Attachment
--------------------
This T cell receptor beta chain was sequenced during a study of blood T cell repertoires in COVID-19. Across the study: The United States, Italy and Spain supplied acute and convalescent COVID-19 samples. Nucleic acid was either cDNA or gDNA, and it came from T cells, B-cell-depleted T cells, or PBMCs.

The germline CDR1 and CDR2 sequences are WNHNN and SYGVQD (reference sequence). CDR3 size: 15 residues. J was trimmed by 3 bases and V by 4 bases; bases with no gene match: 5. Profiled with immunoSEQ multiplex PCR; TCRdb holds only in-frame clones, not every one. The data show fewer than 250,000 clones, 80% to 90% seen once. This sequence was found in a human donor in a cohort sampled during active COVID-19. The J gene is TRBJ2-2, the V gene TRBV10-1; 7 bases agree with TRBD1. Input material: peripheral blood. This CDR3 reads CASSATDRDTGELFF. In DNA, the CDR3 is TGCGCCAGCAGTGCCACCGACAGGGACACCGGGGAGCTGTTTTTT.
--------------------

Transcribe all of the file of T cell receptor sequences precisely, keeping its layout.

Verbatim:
This T cell receptor beta chain was sequenced during a study of blood T cell repertoires in COVID-19. Across the study: The United States, Italy and Spain supplied acute and convalescent COVID-19 samples. Nucleic acid was either cDNA or gDNA, and it came from T cells, B-cell-depleted T cells, or PBMCs.

The germline CDR1 and CDR2 sequences are WNHNN and SYGVQD (reference sequence). CDR3 size: 15 residues. J was trimmed by 3 bases and V by 4 bases; bases with no gene match: 5. Profiled with immunoSEQ multiplex PCR; TCRdb holds only in-frame clones, not every one. The data show fewer than 250,000 clones, 80% to 90% seen once. This sequence was found in a human donor in a cohort sampled during active COVID-19. The J gene is TRBJ2-2, the V gene TRBV10-1; 7 bases agree with TRBD1. Input material: peripheral blood. This CDR3 reads CASSATDRDTGELFF. In DNA, the CDR3 is TGCGCCAGCAGTGCCACCGACAGGGACACCGGGGAGCTGTTTTTT.